Boskalis boat involved in ‘violent’ hijack off West Africa

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A heavy transport vessel operated by maritime service firm Boskalis was the victim of a “violent” hijacking on Sunday, the Dutch firm has revealed.

The 20-crew vessel was unlawfully boarded from a zodiac “by several armed pirates” en route to Malta.

According to Boskalis, the Blue Marlin vessel was commandeered approximately 80 miles off the coast of Equatorial Guinea.

The firm added that upon being boarded, all twenty crew members were able to secure themselves in the citadel – a secured space in the vessel equipped with various means of communication and emergency rations.

A large-scale response was put into action from the navy of Equatorial Guinea and Spain upon being alerted to the situation.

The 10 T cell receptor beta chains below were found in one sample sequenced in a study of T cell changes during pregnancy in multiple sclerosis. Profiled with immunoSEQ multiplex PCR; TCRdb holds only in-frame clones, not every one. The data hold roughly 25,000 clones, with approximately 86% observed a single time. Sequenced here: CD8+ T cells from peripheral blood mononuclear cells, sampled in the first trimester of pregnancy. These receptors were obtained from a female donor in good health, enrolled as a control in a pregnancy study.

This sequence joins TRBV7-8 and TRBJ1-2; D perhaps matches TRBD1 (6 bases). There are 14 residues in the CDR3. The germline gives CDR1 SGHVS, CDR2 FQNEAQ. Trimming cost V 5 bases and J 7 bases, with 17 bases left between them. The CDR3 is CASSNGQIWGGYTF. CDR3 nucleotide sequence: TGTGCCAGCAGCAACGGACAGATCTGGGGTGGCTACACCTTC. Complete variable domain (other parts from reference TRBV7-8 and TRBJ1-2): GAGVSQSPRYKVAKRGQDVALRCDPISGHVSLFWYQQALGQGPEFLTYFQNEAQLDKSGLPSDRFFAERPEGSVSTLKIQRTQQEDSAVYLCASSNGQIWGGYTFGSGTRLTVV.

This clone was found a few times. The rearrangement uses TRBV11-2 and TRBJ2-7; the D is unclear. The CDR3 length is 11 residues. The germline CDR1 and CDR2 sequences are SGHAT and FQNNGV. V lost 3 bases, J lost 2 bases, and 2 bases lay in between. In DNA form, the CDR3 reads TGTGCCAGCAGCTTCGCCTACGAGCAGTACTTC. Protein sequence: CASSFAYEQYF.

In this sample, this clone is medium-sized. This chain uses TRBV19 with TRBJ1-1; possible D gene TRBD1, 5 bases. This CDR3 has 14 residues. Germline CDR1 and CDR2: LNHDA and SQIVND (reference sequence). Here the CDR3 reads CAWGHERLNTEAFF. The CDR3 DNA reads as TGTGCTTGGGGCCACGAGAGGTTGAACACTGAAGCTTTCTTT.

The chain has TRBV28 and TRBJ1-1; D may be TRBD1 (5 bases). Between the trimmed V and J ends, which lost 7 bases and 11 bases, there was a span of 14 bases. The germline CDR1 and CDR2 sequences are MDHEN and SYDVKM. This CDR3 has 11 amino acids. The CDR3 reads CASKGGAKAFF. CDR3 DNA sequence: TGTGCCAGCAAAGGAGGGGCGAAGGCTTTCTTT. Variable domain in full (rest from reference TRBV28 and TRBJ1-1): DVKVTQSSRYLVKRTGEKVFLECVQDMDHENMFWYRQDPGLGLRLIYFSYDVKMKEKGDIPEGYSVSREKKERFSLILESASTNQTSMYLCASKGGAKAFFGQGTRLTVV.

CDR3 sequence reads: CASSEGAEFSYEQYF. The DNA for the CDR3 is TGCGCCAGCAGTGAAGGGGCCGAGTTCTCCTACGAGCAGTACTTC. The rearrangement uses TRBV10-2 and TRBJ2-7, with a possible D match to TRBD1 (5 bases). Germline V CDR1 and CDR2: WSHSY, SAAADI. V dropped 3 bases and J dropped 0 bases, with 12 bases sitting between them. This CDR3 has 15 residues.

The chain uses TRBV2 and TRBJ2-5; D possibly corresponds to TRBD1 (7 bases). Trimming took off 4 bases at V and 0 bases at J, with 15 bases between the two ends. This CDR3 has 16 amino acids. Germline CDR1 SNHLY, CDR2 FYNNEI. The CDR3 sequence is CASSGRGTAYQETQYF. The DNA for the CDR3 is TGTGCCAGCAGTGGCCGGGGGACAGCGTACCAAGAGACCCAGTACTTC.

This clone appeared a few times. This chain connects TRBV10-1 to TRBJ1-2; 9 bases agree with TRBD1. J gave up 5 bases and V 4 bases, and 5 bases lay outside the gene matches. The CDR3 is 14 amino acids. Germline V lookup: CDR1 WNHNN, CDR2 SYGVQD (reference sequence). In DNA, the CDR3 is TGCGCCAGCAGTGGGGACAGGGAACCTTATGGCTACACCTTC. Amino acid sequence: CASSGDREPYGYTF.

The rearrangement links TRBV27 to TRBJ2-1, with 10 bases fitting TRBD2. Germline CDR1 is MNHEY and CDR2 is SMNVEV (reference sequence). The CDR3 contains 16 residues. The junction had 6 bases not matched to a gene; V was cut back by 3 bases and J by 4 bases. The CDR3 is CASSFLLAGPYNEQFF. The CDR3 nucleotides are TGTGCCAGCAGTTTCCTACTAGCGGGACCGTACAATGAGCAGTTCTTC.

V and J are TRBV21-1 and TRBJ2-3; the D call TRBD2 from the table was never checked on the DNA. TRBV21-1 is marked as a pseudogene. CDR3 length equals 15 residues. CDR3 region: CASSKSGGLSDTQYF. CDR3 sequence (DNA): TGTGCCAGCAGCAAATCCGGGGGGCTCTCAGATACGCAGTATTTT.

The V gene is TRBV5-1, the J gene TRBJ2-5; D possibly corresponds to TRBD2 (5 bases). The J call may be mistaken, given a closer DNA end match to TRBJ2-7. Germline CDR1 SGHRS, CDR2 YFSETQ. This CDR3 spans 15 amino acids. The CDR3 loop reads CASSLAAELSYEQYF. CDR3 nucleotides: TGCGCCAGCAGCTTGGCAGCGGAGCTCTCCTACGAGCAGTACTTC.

Once the crew had alerting the local authorities of Equatorial Guinea and the NATO mission MDAT-GoG (Maritime Domain Awareness for Trade – Gulf of Guinea), two helicopters were immediately mobilized from Equatorial Guinea, followed by a navy vessel of Equatorial Guinea and one from the Spanish navy, part of the MDAT-GoG mission.

On Monday the boat was boarded by authorities who found no pirates on board and all crew were safely released from the citadel.

Boskalis said the pirates shot several times during their time aboard the Blue Marlin and caused substantial material damage on the bridge, preventing the ship from being sailable.

The vessel is currently approximately 40 miles offshore Equatorial Guinea, in international waters.

Five armed guards from the naval vessel of Equatorial Guinea were left on board to safeguard the protection of the Blue Marlin.

Peter Berdowski, CEO Boskalis, said: “I want to express my compliments to our crew for their extremely professional and adequate actions in this life threatening situation.

“I am extremely grateful¬† and in particular thankful to the navy of Equatorial Guinea for their quick and decisive response, as well as to the Spanish navy for their assistance via MDAT-GoG. Because of their actions, this hijacking could be ended quickly and our colleagues were brought into safety.”